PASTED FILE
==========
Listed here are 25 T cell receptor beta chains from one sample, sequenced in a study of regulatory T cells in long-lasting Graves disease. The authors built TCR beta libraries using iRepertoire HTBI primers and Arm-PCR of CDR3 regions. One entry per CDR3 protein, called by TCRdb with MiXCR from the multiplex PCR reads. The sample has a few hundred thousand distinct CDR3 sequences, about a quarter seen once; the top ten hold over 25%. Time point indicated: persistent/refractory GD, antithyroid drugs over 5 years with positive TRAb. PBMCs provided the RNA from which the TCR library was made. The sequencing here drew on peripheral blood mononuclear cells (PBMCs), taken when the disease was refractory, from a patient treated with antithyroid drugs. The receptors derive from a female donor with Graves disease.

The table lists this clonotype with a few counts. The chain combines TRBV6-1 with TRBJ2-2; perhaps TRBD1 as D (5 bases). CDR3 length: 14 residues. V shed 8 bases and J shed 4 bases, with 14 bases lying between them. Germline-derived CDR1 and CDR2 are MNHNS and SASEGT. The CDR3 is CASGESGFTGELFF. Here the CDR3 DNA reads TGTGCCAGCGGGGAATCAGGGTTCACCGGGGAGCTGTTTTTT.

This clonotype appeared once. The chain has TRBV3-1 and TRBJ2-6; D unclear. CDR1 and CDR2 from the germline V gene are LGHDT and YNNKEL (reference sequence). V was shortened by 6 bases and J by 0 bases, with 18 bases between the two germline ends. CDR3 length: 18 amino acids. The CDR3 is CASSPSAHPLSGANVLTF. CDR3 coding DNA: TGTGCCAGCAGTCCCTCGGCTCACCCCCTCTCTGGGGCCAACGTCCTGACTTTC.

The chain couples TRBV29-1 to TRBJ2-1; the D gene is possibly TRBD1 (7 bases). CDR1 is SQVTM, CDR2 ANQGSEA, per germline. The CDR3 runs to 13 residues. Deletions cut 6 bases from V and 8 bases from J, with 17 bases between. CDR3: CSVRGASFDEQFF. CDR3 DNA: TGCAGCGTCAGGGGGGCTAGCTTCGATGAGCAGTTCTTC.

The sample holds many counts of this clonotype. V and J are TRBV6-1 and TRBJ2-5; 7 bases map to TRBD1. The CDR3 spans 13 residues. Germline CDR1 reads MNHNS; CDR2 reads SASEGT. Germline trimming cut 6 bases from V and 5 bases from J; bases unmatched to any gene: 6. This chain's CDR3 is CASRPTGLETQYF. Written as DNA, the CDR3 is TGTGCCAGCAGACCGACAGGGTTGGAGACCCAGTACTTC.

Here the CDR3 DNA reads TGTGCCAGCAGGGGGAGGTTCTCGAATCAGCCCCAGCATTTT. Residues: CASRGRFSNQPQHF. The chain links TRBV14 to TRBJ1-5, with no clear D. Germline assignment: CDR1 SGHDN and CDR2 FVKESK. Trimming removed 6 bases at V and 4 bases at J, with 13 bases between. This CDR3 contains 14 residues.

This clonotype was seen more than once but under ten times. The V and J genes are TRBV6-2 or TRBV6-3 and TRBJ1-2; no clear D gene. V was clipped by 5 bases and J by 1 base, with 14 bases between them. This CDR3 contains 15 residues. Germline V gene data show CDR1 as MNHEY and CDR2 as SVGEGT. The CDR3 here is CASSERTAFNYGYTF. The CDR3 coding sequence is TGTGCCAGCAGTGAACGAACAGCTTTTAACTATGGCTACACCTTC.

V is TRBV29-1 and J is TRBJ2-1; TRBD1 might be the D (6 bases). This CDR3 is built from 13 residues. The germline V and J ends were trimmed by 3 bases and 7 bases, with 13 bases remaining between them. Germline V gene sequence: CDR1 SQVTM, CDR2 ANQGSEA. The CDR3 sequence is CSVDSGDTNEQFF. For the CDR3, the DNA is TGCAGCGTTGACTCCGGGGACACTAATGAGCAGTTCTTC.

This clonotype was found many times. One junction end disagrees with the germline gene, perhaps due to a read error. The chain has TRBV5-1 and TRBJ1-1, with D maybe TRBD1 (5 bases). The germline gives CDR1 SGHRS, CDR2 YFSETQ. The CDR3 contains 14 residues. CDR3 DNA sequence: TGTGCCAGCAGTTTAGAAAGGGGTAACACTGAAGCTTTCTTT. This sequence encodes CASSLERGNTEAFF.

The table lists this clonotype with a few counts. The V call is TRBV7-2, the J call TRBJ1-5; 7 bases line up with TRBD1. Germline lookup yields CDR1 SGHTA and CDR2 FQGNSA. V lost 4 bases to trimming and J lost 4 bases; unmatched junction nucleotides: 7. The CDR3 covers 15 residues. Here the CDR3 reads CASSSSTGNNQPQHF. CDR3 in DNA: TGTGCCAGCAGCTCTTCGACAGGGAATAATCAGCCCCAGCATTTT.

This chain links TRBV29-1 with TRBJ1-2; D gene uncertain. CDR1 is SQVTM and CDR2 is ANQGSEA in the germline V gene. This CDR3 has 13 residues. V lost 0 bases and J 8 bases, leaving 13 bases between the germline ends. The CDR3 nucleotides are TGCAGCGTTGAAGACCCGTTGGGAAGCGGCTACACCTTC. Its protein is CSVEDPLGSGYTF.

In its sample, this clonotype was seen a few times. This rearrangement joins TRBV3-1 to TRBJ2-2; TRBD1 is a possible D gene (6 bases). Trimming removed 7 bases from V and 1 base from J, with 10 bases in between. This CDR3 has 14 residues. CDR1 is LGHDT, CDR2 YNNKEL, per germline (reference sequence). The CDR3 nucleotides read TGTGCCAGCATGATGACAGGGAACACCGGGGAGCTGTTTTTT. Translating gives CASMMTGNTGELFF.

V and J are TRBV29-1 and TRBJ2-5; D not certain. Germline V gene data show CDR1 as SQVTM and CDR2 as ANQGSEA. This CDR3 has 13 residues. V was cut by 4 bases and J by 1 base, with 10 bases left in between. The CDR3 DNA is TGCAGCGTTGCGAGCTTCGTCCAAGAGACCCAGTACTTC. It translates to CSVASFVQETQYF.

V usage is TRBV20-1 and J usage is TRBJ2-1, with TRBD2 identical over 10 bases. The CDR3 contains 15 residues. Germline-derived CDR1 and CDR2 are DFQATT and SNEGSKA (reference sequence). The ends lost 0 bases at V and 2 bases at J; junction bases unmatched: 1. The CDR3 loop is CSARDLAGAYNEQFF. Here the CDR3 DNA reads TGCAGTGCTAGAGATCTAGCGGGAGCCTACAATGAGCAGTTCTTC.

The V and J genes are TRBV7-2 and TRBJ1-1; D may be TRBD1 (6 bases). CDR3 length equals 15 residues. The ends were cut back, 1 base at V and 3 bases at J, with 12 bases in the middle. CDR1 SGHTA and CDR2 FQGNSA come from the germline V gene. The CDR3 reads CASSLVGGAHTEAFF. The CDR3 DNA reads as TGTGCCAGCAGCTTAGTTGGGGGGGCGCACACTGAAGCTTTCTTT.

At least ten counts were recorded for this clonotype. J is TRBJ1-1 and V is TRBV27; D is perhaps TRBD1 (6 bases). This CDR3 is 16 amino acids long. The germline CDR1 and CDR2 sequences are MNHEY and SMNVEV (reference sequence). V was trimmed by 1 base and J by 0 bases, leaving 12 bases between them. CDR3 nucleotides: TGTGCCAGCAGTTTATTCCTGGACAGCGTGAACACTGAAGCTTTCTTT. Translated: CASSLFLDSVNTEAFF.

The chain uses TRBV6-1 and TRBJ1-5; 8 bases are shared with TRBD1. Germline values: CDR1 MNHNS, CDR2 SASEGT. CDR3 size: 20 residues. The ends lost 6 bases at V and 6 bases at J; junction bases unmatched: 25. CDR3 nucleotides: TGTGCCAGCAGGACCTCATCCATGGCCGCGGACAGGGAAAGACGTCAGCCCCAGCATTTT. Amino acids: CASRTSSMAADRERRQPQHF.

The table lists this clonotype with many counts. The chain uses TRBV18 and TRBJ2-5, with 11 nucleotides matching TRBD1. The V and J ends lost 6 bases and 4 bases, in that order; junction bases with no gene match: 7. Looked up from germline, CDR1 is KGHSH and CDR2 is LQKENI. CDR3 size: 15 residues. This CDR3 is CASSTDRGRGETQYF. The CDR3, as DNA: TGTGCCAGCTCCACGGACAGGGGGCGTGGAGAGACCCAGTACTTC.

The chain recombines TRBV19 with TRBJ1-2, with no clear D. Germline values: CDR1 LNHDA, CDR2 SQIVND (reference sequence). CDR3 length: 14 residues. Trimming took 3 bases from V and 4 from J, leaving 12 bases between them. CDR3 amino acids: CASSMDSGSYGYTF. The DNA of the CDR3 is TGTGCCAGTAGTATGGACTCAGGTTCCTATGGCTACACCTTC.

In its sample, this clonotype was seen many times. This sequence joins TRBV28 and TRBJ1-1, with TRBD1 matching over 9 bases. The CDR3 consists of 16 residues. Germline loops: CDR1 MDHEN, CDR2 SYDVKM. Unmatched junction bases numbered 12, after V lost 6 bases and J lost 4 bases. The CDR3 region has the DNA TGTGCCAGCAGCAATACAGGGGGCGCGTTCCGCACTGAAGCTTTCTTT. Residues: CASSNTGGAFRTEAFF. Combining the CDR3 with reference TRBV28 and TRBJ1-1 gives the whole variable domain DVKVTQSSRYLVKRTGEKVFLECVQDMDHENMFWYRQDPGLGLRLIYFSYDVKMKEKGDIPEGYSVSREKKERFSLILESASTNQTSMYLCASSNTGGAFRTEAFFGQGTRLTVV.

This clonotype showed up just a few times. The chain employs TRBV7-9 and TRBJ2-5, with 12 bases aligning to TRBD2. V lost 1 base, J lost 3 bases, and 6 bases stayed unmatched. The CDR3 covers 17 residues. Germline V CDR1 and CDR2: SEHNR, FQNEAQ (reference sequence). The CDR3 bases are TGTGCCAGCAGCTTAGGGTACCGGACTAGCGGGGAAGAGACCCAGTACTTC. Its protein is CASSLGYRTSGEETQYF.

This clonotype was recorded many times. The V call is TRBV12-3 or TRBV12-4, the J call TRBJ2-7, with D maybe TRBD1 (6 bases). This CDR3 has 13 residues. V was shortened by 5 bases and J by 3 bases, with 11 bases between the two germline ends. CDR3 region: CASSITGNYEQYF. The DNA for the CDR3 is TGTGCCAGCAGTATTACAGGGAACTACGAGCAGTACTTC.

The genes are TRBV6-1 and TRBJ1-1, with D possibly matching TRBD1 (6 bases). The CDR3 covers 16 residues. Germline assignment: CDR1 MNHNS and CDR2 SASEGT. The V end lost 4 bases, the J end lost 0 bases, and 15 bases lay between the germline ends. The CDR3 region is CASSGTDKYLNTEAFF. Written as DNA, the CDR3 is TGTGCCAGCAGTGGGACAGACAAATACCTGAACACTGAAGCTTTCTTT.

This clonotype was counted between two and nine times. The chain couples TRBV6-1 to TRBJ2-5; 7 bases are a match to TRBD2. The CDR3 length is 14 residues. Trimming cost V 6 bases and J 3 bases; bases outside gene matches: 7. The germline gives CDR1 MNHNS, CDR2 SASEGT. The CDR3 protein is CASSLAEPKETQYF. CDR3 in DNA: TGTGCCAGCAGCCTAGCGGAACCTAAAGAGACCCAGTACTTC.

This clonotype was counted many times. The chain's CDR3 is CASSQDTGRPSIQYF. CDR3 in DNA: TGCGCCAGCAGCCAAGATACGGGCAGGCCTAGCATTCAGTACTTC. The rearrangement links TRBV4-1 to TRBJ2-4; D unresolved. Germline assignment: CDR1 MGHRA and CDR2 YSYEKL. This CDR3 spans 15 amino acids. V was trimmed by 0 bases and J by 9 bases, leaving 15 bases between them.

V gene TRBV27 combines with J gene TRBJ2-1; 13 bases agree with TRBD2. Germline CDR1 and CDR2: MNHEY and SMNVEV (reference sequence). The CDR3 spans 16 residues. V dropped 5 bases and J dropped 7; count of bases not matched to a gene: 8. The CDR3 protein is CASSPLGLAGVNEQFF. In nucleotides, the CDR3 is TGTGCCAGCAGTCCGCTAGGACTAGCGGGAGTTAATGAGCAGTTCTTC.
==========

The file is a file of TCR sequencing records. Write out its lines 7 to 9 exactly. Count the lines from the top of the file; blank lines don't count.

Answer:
This clonotype was seen more than once but under ten times. The V and J genes are TRBV6-2 or TRBV6-3 and TRBJ1-2; no clear D gene. V was clipped by 5 bases and J by 1 base, with 14 bases between them. This CDR3 contains 15 residues. Germline V gene data show CDR1 as MNHEY and CDR2 as SVGEGT. The CDR3 here is CASSERTAFNYGYTF. The CDR3 coding sequence is TGTGCCAGCAGTGAACGAACAGCTTTTAACTATGGCTACACCTTC.

V is TRBV29-1 and J is TRBJ2-1; TRBD1 might be the D (6 bases). This CDR3 is built from 13 residues. The germline V and J ends were trimmed by 3 bases and 7 bases, with 13 bases remaining between them. Germline V gene sequence: CDR1 SQVTM, CDR2 ANQGSEA. The CDR3 sequence is CSVDSGDTNEQFF. For the CDR3, the DNA is TGCAGCGTTGACTCCGGGGACACTAATGAGCAGTTCTTC.

This clonotype was found many times. One junction end disagrees with the germline gene, perhaps due to a read error. The chain has TRBV5-1 and TRBJ1-1, with D maybe TRBD1 (5 bases). The germline gives CDR1 SGHRS, CDR2 YFSETQ. The CDR3 contains 14 residues. CDR3 DNA sequence: TGTGCCAGCAGTTTAGAAAGGGGTAACACTGAAGCTTTCTTT. This sequence encodes CASSLERGNTEAFF.